9781421422008-142142200X-The Draining of the Fens: Projectors, Popular Politics, and State Building in Early Modern England (Johns Hopkins Studies in the History of Technology)

The Draining of the Fens: Projectors, Popular Politics, and State Building in Early Modern England (Johns Hopkins Studies in the History of Technology)

ISBN-13: 9781421422008
ISBN-10: 142142200X
Edition: Illustrated
Author: Ash, Eric H.
Publication date: 2017
Publisher: Johns Hopkins University Press
Format: Hardcover 416 pages
FREE shipping on ALL orders

Book details

ISBN-13: 9781421422008
ISBN-10: 142142200X
Edition: Illustrated
Author: Ash, Eric H.
Publication date: 2017
Publisher: Johns Hopkins University Press
Format: Hardcover 416 pages

Summary

Acknowledged authors Ash, Eric H. wrote The Draining of the Fens: Projectors, Popular Politics, and State Building in Early Modern England (Johns Hopkins Studies in the History of Technology) comprising 416 pages back in 2017. Textbook and eTextbook are published under ISBN 142142200X and 9781421422008. Since then The Draining of the Fens: Projectors, Popular Politics, and State Building in Early Modern England (Johns Hopkins Studies in the History of Technology) textbook was available to sell back to BooksRun online for the top buyback price or rent at the marketplace.

Description

How landowners, drainage projectors, and investors worked with the Crown to transform England’s waterlogged Fens.

2017 Winner of the CHOICE Outstanding Academic Title of the Choice ACRL

The draining of the Fens in eastern England was one of the largest engineering projects in seventeenth-century Europe. A series of Dutch and English "projectors," working over several decades and with the full support of the Crown, transformed hundreds of thousands of acres of putatively barren wetlands into dry, arable farmland. The drainage project was also supposed to reform the sickly, backward fenlanders into civilized, healthy farmers, to the benefit of the entire commonwealth. As projectors reconstructed entire river systems, these new, artificial channels profoundly altered both the landscape and the lives of those who lived on it.

In this definitive account, historian Eric H. Ash provides a detailed history of this ambitious undertaking. Ash traces the endeavor from the 1570s, when draining the whole of the Fens became an imaginable goal for the Crown, through several failed efforts in the early 1600s. The book closes in the 1650s, when, in spite of the project's enormous difficulty and expense, the draining of the Great Level of the Fens was finally completed. Ash ultimately concludes that the transformation of the Fens into fertile farmland had unintended ecological consequences that created at least as many problems as it solved.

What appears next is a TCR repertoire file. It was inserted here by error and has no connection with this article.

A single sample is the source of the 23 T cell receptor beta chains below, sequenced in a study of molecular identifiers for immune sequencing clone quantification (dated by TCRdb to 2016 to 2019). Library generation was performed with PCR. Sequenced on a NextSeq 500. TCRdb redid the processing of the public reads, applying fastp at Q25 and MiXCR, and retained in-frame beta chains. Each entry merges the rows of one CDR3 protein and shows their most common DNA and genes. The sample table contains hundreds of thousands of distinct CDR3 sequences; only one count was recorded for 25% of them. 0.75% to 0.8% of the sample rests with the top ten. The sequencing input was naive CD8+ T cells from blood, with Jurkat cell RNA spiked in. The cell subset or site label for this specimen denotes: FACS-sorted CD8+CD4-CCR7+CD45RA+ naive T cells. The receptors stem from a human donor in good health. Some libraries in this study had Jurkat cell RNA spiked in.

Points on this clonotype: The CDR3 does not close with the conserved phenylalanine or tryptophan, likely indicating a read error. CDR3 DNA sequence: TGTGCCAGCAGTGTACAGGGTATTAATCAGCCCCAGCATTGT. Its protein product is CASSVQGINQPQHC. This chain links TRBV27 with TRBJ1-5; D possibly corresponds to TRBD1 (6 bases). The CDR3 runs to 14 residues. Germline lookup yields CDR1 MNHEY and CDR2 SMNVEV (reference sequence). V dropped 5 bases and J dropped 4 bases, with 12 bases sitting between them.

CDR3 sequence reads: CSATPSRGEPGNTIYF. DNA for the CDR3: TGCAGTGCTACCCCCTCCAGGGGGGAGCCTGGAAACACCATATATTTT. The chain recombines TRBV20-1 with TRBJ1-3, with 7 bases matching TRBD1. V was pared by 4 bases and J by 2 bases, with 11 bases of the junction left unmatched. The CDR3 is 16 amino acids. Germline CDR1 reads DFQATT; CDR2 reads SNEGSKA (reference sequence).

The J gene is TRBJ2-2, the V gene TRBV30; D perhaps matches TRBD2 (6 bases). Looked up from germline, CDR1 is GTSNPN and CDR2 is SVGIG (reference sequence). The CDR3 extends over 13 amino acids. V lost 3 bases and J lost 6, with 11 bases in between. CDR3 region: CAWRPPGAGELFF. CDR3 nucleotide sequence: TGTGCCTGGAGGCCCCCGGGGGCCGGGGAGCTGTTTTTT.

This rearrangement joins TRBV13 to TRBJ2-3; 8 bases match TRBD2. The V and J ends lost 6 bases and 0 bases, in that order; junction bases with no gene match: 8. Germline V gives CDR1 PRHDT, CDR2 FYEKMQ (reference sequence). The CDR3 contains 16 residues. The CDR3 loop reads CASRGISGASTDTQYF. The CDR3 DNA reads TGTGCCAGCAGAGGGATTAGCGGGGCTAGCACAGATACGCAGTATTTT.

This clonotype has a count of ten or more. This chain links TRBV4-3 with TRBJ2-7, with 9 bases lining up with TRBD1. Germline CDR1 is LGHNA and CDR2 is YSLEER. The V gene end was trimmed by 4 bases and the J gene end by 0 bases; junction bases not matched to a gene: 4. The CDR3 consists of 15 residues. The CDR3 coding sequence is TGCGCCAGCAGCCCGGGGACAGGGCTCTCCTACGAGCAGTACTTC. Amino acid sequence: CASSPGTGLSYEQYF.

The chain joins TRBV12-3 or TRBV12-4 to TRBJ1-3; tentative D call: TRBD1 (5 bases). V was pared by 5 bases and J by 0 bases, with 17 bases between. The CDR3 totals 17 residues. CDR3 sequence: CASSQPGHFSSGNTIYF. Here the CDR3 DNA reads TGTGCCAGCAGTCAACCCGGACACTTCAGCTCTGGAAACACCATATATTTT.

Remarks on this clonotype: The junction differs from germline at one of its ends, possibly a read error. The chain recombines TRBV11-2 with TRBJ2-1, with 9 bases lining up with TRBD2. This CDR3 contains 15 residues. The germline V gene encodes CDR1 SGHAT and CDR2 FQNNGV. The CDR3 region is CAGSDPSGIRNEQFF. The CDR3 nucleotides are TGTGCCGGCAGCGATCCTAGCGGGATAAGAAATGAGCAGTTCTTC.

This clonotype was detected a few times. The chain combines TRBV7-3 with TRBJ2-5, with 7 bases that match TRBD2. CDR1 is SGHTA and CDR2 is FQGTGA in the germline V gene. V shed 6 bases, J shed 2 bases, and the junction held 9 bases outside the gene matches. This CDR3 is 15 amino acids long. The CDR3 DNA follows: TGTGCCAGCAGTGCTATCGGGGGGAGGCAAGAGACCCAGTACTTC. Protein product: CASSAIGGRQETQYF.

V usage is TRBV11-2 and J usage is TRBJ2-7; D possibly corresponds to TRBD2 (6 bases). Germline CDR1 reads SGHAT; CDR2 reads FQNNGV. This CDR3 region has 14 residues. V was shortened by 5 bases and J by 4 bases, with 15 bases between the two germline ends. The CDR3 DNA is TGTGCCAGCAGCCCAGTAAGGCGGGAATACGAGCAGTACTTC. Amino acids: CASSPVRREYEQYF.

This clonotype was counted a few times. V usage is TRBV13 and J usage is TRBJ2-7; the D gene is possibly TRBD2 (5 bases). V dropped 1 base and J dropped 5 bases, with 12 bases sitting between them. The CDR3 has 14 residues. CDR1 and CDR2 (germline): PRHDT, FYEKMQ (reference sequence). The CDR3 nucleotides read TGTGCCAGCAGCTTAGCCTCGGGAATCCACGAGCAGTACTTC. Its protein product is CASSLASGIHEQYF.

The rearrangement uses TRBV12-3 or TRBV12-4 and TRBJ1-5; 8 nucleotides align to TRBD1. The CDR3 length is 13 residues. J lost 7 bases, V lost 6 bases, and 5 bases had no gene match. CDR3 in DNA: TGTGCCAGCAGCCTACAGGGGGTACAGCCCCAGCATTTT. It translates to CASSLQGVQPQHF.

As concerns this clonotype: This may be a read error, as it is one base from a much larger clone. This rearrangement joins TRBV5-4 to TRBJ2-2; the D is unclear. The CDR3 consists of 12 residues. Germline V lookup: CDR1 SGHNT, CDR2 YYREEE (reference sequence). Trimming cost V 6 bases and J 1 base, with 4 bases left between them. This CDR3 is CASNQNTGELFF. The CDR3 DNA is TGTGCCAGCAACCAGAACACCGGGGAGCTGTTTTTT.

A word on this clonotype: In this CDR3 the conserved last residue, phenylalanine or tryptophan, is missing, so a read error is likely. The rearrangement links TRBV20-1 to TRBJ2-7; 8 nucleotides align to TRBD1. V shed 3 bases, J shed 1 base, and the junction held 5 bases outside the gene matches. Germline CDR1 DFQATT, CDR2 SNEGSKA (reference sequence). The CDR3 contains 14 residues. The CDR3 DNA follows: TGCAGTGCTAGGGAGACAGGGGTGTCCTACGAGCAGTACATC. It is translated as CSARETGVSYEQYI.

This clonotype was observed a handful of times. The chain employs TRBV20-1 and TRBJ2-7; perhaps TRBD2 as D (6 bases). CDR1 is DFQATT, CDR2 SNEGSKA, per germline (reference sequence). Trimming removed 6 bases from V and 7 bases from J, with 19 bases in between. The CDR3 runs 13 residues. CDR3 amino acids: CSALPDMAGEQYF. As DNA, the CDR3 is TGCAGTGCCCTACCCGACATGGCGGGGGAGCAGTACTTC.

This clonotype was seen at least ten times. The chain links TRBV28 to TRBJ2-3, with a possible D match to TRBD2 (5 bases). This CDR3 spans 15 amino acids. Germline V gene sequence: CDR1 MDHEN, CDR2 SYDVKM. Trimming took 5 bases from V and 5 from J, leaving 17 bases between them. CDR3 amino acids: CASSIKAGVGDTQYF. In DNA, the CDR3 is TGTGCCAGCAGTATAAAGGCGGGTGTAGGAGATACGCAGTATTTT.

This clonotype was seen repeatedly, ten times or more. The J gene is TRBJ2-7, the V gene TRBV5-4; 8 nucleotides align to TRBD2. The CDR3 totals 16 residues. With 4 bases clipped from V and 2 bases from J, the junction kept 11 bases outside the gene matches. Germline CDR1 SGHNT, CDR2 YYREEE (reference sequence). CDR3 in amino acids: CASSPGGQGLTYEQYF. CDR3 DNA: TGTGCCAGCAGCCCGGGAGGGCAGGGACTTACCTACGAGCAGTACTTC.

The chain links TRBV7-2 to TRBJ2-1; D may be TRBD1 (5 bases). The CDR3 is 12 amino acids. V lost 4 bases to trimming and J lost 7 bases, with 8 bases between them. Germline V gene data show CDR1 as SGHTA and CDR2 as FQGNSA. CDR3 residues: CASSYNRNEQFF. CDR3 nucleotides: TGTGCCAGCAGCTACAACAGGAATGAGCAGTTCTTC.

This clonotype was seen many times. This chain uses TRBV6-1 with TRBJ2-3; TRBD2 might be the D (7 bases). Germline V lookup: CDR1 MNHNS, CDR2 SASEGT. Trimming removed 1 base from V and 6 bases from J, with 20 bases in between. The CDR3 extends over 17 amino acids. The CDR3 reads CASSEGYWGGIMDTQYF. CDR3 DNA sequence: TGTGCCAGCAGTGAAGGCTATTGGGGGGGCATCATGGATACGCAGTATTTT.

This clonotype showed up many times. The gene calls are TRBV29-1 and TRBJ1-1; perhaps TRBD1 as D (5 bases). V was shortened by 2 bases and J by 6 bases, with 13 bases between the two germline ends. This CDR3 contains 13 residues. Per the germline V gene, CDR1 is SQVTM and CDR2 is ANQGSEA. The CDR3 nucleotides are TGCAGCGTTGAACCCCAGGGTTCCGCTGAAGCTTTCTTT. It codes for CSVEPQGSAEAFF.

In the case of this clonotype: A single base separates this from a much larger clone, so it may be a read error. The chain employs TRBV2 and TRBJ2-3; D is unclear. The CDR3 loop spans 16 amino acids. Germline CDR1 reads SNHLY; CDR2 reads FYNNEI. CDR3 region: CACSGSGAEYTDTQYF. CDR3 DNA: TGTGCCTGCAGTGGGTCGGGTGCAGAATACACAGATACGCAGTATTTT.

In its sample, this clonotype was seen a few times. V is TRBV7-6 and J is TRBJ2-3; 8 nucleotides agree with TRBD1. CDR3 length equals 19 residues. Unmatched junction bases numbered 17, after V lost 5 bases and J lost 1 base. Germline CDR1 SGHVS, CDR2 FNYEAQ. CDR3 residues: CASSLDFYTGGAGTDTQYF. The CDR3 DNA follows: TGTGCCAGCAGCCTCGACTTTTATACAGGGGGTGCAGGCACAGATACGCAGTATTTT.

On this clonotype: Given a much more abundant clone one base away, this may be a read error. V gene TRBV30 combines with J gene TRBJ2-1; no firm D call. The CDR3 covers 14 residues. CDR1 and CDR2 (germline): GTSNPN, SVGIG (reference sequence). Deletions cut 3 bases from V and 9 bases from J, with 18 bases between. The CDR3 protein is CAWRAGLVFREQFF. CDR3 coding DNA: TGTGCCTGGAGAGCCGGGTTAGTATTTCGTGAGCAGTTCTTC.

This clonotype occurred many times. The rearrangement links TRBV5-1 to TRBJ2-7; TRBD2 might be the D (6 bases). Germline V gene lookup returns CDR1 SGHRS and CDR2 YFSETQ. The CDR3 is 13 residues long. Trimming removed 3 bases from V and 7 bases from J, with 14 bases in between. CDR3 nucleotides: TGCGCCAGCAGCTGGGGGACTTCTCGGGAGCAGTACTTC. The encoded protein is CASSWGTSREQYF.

Drawing on painstaking archival research, Ash explores the drainage from the perspectives of political, social, and environmental history. He argues that the efficient management and exploitation of fenland natural resources in the rising nation-state of early modern England was a crucial problem for the Crown, one that provoked violent confrontations with fenland inhabitants, who viewed the drainage (and accompanying land seizure) as a grave threat to their local landscape, economy, and way of life. The drainage also reveals much about the political flashpoints that roiled England during the mid–seventeenth century leading up to the violence of the English Civil War. This is compelling reading for British historians, environmental scholars, historians of technology, and anyone interested in state formation in early modern Europe.

Rate this book Rate this book

We would LOVE it if you could help us and other readers by reviewing the book